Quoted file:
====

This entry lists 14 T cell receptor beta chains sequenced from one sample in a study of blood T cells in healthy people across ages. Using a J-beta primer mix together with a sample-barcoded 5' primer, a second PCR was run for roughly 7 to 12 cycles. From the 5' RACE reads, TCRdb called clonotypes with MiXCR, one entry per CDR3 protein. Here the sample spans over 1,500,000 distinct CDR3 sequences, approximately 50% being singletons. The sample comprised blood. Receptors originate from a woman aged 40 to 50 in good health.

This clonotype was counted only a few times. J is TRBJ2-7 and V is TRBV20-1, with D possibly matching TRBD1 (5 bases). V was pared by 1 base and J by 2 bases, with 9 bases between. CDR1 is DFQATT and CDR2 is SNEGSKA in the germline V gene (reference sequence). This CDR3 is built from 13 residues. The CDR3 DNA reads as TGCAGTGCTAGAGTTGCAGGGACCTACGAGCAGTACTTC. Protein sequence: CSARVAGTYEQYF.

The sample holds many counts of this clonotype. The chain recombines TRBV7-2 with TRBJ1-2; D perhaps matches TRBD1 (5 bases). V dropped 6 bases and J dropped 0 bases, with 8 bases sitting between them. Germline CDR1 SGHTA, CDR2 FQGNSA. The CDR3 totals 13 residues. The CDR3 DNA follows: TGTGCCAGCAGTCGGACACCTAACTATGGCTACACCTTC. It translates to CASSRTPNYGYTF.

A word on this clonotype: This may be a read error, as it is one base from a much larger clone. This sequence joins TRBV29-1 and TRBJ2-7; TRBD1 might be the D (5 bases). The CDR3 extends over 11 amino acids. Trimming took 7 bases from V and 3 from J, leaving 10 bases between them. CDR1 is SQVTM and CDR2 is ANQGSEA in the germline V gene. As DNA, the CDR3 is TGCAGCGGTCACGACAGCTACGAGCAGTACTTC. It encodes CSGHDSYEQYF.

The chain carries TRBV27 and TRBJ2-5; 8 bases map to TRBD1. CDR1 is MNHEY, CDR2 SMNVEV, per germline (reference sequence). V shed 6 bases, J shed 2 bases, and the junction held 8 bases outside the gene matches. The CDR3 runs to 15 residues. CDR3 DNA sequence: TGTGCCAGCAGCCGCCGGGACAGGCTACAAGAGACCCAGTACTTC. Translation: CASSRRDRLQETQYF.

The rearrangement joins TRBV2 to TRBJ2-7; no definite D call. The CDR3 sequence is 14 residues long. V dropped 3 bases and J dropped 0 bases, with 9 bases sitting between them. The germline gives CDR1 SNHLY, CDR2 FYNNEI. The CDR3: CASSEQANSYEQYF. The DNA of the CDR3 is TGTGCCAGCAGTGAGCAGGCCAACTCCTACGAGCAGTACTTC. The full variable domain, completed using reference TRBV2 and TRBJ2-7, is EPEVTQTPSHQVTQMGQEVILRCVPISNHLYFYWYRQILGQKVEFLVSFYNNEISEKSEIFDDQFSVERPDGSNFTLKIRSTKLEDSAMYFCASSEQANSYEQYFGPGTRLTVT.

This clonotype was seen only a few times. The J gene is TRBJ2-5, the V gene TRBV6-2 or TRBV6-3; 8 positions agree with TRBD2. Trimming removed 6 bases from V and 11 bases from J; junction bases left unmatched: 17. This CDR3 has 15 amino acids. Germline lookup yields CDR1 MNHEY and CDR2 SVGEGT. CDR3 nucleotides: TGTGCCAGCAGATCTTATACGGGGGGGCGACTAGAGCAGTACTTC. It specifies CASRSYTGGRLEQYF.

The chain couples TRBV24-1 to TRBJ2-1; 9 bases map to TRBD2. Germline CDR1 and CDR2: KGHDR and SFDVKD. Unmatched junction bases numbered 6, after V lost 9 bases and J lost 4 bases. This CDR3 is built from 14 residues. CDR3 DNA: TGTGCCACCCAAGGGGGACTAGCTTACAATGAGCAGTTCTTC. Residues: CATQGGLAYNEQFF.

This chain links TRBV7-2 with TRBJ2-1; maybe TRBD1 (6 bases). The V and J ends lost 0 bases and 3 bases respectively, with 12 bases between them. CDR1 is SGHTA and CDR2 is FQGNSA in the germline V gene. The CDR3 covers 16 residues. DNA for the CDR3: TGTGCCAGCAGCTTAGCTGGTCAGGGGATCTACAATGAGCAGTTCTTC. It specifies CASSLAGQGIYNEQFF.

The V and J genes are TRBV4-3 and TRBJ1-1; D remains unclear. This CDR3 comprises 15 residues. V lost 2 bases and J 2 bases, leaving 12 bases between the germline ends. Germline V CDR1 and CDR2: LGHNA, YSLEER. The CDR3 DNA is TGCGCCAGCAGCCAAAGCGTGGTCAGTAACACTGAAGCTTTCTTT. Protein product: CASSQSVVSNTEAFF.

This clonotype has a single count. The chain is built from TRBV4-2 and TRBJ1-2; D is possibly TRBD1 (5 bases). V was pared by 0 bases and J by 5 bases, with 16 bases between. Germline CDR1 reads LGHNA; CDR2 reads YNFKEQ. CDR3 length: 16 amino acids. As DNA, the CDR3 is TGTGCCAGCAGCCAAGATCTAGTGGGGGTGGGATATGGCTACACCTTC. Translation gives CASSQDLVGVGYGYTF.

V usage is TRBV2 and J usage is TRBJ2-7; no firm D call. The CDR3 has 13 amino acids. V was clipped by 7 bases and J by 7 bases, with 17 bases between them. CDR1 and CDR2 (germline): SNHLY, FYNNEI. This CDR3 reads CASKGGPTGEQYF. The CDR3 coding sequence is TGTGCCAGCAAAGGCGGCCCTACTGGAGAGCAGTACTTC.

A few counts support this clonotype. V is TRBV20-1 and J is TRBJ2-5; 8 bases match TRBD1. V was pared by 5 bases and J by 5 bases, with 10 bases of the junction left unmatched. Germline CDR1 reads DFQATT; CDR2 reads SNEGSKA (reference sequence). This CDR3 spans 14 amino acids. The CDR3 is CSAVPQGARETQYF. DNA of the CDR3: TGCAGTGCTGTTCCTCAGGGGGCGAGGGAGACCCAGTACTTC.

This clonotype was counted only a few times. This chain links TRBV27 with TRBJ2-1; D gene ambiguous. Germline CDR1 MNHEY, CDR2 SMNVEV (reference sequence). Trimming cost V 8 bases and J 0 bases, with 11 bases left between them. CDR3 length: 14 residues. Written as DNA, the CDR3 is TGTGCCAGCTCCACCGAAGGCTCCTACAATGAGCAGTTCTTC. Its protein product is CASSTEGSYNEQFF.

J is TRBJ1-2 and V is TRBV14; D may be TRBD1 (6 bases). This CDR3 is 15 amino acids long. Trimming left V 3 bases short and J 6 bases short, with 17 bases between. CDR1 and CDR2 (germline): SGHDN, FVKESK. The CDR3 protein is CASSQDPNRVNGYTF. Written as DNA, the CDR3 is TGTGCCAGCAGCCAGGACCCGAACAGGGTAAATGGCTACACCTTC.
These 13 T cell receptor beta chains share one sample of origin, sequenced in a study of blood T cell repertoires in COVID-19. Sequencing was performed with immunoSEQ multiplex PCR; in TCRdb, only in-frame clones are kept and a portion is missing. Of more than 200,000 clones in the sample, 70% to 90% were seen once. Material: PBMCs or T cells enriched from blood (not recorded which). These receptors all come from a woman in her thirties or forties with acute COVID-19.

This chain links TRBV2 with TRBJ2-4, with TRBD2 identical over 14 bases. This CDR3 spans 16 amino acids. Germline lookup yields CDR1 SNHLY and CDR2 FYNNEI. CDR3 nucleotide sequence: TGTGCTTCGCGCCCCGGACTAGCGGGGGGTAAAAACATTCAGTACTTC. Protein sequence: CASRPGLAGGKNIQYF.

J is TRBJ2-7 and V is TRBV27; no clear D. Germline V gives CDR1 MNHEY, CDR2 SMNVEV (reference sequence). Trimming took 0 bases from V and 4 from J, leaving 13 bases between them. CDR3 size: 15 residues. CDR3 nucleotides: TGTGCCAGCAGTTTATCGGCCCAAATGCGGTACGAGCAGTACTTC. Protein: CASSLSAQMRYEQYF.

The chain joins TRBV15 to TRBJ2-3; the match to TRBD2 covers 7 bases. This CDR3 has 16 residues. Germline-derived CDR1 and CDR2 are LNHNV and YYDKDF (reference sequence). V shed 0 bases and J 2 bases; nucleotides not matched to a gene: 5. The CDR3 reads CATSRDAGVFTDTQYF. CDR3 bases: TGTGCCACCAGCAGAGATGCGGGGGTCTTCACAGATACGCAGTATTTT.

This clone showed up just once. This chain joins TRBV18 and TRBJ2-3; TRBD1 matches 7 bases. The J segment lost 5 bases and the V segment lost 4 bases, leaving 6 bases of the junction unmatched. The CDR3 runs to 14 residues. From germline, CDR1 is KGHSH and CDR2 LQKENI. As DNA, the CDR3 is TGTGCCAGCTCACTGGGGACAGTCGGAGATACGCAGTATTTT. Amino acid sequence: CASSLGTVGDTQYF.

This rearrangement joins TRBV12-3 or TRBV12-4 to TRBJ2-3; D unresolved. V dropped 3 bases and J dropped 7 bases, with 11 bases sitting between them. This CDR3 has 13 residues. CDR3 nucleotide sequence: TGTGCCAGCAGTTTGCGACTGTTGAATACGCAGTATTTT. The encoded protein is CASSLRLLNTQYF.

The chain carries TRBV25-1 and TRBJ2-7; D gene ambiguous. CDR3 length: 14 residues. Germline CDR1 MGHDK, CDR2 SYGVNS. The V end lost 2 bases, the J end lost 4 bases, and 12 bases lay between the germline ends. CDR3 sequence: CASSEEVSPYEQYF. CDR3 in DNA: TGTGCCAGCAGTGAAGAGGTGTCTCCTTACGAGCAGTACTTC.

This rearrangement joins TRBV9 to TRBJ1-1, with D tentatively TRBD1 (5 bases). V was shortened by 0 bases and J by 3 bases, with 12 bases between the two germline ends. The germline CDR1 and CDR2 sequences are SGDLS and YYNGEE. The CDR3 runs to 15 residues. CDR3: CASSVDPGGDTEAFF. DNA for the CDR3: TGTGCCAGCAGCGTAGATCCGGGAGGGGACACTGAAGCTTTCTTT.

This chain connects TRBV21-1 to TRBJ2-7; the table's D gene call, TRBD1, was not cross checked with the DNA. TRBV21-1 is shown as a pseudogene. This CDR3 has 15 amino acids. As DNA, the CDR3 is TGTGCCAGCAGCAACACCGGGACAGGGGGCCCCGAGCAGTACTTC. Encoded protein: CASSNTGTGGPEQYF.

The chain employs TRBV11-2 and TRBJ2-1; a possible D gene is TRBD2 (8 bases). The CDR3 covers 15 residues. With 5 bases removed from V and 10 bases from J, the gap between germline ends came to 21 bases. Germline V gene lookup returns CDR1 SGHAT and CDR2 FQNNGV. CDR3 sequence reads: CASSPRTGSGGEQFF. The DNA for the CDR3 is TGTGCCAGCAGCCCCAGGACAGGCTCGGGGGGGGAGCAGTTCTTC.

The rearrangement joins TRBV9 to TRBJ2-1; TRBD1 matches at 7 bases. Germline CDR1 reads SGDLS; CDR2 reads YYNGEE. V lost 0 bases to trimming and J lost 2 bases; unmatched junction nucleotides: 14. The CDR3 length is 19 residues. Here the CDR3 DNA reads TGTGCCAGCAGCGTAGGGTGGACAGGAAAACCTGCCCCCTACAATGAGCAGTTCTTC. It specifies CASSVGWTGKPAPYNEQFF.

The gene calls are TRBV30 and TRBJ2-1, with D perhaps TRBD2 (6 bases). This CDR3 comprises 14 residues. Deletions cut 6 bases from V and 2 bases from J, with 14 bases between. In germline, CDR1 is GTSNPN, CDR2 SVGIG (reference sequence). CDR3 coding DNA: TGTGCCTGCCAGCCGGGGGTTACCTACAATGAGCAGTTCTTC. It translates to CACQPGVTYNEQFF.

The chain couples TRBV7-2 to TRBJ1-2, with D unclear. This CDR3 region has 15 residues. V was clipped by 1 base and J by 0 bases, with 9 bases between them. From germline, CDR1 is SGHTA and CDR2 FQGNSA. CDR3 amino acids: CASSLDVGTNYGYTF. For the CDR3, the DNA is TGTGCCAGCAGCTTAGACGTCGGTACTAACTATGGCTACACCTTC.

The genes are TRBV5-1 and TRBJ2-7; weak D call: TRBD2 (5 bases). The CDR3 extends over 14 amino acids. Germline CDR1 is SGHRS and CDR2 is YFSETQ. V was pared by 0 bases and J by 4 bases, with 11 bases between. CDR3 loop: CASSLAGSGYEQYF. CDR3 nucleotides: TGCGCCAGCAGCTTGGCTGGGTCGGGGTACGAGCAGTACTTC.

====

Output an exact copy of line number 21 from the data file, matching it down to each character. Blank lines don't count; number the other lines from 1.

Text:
This rearrangement joins TRBV12-3 or TRBV12-4 to TRBJ2-3; D unresolved. V dropped 3 bases and J dropped 7 bases, with 11 bases sitting between them. This CDR3 has 13 residues. CDR3 nucleotide sequence: TGTGCCAGCAGTTTGCGACTGTTGAATACGCAGTATTTT. The encoded protein is CASSLRLLNTQYF.